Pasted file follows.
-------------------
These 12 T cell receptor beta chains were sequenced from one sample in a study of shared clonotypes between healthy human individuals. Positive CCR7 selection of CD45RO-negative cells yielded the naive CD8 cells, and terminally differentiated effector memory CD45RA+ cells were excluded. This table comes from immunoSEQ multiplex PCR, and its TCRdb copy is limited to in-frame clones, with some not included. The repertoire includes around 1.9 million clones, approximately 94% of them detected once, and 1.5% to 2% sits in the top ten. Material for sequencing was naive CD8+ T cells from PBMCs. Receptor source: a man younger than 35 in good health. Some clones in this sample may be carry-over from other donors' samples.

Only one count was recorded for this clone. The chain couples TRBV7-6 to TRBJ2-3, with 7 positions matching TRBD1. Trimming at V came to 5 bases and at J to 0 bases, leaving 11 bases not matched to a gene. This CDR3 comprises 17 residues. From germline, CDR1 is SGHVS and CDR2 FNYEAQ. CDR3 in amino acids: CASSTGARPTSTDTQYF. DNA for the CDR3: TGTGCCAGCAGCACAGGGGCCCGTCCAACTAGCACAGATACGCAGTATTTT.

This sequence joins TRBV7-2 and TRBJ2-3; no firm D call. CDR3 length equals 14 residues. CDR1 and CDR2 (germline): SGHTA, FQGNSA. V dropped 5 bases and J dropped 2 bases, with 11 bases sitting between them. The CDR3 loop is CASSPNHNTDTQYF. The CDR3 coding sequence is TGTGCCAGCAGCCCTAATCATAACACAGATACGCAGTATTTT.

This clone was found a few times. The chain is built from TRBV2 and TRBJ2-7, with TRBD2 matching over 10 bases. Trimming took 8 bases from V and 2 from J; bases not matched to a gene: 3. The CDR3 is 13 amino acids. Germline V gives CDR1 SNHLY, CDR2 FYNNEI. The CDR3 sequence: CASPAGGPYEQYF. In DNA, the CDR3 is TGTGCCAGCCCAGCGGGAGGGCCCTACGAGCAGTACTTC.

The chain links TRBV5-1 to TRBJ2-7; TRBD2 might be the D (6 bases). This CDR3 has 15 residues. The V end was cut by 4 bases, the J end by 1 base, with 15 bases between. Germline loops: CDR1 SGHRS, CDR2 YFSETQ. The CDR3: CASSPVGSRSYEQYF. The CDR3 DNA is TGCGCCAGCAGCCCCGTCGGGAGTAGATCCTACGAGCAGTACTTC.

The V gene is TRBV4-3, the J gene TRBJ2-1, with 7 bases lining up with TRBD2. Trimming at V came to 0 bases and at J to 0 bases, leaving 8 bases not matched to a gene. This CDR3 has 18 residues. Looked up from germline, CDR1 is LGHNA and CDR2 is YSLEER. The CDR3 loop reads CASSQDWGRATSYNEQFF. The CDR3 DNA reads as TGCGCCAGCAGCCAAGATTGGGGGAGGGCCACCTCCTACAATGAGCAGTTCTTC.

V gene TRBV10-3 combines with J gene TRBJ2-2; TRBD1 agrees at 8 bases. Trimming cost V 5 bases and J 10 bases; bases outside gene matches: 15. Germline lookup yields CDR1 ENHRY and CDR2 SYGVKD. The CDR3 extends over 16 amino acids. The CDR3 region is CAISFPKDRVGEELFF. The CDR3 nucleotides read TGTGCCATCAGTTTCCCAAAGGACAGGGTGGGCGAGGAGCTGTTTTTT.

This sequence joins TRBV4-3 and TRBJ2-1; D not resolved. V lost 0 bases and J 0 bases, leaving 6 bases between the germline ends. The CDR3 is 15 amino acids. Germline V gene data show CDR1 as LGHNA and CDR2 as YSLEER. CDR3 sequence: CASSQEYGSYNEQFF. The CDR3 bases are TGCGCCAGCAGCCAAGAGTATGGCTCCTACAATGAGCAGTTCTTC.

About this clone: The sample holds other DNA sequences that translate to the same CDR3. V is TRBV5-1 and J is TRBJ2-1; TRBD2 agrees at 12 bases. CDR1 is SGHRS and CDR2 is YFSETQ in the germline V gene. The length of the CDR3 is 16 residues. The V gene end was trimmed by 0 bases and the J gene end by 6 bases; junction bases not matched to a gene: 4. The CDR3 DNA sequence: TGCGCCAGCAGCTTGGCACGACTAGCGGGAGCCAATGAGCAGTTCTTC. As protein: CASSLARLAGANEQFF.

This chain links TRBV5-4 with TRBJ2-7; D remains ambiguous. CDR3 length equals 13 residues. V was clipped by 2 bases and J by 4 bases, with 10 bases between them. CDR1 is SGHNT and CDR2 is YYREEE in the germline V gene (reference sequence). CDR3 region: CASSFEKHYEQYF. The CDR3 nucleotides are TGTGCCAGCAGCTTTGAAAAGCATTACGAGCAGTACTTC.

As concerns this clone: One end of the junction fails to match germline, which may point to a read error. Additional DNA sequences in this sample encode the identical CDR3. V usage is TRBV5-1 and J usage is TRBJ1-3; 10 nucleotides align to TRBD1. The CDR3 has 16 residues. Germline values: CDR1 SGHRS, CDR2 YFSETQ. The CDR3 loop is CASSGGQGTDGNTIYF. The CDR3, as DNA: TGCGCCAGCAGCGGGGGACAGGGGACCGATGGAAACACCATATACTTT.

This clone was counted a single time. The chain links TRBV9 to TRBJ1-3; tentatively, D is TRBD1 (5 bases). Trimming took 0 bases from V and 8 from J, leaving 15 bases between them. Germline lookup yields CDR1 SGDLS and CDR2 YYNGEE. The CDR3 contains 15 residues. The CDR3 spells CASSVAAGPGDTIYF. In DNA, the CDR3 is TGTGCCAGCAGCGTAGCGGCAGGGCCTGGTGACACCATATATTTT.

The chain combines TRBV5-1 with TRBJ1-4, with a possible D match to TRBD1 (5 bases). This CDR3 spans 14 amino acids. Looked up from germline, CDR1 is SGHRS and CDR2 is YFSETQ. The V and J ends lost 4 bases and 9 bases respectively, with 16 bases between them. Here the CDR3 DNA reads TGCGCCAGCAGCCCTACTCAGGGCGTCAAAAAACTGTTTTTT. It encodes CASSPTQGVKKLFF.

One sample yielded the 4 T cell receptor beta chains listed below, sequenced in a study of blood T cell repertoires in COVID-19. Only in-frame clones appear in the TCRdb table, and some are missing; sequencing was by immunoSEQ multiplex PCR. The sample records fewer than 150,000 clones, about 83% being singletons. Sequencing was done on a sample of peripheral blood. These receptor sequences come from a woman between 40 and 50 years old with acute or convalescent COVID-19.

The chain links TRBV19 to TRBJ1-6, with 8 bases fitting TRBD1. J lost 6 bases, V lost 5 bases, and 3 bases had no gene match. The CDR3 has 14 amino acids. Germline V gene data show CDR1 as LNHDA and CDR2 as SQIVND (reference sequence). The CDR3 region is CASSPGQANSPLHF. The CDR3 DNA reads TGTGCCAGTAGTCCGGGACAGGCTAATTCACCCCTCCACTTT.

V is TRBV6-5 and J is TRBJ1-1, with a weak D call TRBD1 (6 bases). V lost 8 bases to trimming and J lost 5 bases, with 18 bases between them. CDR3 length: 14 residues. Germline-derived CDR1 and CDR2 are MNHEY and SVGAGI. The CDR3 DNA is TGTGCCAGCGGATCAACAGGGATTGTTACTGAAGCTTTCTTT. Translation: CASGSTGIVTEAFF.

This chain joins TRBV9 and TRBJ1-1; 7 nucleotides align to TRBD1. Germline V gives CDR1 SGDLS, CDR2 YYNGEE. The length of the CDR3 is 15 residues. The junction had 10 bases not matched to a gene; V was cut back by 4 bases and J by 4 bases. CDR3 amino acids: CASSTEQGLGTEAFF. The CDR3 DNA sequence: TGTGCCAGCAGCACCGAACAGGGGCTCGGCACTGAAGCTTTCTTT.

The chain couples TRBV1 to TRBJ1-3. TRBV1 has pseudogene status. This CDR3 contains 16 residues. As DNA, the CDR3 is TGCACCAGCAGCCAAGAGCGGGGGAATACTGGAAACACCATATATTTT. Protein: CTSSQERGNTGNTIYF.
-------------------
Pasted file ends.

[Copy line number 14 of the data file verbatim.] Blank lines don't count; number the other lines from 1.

One sample yielded the 4 T cell receptor beta chains listed below, sequenced in a study of blood T cell repertoires in COVID-19. Only in-frame clones appear in the TCRdb table, and some are missing; sequencing was by immunoSEQ multiplex PCR. The sample records fewer than 150,000 clones, about 83% being singletons. Sequencing was done on a sample of peripheral blood. These receptor sequences come from a woman between 40 and 50 years old with acute or convalescent COVID-19.